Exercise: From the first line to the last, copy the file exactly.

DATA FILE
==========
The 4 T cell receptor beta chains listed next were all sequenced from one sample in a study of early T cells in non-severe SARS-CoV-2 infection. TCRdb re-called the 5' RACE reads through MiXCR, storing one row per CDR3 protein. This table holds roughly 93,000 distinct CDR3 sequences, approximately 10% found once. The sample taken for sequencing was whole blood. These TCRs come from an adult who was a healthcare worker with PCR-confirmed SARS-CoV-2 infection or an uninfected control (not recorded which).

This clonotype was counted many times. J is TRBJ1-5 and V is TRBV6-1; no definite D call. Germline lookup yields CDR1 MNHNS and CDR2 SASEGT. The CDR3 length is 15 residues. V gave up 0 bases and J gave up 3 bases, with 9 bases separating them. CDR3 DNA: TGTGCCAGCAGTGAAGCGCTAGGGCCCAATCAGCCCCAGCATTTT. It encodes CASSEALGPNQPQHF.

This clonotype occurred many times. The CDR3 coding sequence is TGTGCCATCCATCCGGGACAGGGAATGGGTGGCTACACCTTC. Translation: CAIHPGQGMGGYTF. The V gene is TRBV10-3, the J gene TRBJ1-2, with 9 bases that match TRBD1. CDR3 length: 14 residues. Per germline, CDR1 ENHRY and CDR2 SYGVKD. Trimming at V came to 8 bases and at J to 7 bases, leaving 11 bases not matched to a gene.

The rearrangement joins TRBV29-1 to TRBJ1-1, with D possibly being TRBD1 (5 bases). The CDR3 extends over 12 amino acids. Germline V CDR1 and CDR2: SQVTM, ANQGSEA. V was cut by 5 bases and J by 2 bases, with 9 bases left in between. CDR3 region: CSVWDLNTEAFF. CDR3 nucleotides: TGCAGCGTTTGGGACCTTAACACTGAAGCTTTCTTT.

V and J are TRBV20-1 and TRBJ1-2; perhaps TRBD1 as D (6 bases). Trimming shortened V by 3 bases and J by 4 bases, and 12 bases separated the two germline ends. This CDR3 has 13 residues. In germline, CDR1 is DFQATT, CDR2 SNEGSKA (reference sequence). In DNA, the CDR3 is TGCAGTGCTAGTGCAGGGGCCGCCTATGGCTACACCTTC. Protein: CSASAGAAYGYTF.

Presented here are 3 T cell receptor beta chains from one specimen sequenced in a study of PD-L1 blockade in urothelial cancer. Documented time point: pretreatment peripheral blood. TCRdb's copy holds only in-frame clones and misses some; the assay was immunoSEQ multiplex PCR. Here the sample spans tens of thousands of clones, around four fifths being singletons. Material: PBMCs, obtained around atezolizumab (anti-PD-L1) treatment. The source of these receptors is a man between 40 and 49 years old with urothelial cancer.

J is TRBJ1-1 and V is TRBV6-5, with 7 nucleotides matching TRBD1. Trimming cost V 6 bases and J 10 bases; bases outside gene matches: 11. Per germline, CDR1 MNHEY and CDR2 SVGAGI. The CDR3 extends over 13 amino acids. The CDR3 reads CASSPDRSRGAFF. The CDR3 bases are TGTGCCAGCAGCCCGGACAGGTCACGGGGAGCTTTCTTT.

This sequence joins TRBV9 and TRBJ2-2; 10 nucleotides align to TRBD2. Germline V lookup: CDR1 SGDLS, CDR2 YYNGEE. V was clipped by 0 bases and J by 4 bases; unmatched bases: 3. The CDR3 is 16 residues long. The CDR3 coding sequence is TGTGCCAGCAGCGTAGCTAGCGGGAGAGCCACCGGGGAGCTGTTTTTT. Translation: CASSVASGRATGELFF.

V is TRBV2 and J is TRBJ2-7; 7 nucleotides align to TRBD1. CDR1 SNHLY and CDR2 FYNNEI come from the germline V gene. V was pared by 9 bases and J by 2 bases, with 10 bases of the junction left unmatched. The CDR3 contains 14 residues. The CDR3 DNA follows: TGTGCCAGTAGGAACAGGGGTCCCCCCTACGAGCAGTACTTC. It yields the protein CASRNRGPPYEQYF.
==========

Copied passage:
The 4 T cell receptor beta chains listed next were all sequenced from one sample in a study of early T cells in non-severe SARS-CoV-2 infection. TCRdb re-called the 5' RACE reads through MiXCR, storing one row per CDR3 protein. This table holds roughly 93,000 distinct CDR3 sequences, approximately 10% found once. The sample taken for sequencing was whole blood. These TCRs come from an adult who was a healthcare worker with PCR-confirmed SARS-CoV-2 infection or an uninfected control (not recorded which).

This clonotype was counted many times. J is TRBJ1-5 and V is TRBV6-1; no definite D call. Germline lookup yields CDR1 MNHNS and CDR2 SASEGT. The CDR3 length is 15 residues. V gave up 0 bases and J gave up 3 bases, with 9 bases separating them. CDR3 DNA: TGTGCCAGCAGTGAAGCGCTAGGGCCCAATCAGCCCCAGCATTTT. It encodes CASSEALGPNQPQHF.

This clonotype occurred many times. The CDR3 coding sequence is TGTGCCATCCATCCGGGACAGGGAATGGGTGGCTACACCTTC. Translation: CAIHPGQGMGGYTF. The V gene is TRBV10-3, the J gene TRBJ1-2, with 9 bases that match TRBD1. CDR3 length: 14 residues. Per germline, CDR1 ENHRY and CDR2 SYGVKD. Trimming at V came to 8 bases and at J to 7 bases, leaving 11 bases not matched to a gene.

The rearrangement joins TRBV29-1 to TRBJ1-1, with D possibly being TRBD1 (5 bases). The CDR3 extends over 12 amino acids. Germline V CDR1 and CDR2: SQVTM, ANQGSEA. V was cut by 5 bases and J by 2 bases, with 9 bases left in between. CDR3 region: CSVWDLNTEAFF. CDR3 nucleotides: TGCAGCGTTTGGGACCTTAACACTGAAGCTTTCTTT.

V and J are TRBV20-1 and TRBJ1-2; perhaps TRBD1 as D (6 bases). Trimming shortened V by 3 bases and J by 4 bases, and 12 bases separated the two germline ends. This CDR3 has 13 residues. In germline, CDR1 is DFQATT, CDR2 SNEGSKA (reference sequence). In DNA, the CDR3 is TGCAGTGCTAGTGCAGGGGCCGCCTATGGCTACACCTTC. Protein: CSASAGAAYGYTF.

Presented here are 3 T cell receptor beta chains from one specimen sequenced in a study of PD-L1 blockade in urothelial cancer. Documented time point: pretreatment peripheral blood. TCRdb's copy holds only in-frame clones and misses some; the assay was immunoSEQ multiplex PCR. Here the sample spans tens of thousands of clones, around four fifths being singletons. Material: PBMCs, obtained around atezolizumab (anti-PD-L1) treatment. The source of these receptors is a man between 40 and 49 years old with urothelial cancer.

J is TRBJ1-1 and V is TRBV6-5, with 7 nucleotides matching TRBD1. Trimming cost V 6 bases and J 10 bases; bases outside gene matches: 11. Per germline, CDR1 MNHEY and CDR2 SVGAGI. The CDR3 extends over 13 amino acids. The CDR3 reads CASSPDRSRGAFF. The CDR3 bases are TGTGCCAGCAGCCCGGACAGGTCACGGGGAGCTTTCTTT.

This sequence joins TRBV9 and TRBJ2-2; 10 nucleotides align to TRBD2. Germline V lookup: CDR1 SGDLS, CDR2 YYNGEE. V was clipped by 0 bases and J by 4 bases; unmatched bases: 3. The CDR3 is 16 residues long. The CDR3 coding sequence is TGTGCCAGCAGCGTAGCTAGCGGGAGAGCCACCGGGGAGCTGTTTTTT. Translation: CASSVASGRATGELFF.

V is TRBV2 and J is TRBJ2-7; 7 nucleotides align to TRBD1. CDR1 SNHLY and CDR2 FYNNEI come from the germline V gene. V was pared by 9 bases and J by 2 bases, with 10 bases of the junction left unmatched. The CDR3 contains 14 residues. The CDR3 DNA follows: TGTGCCAGTAGGAACAGGGGTCCCCCCTACGAGCAGTACTTC. It yields the protein CASRNRGPPYEQYF.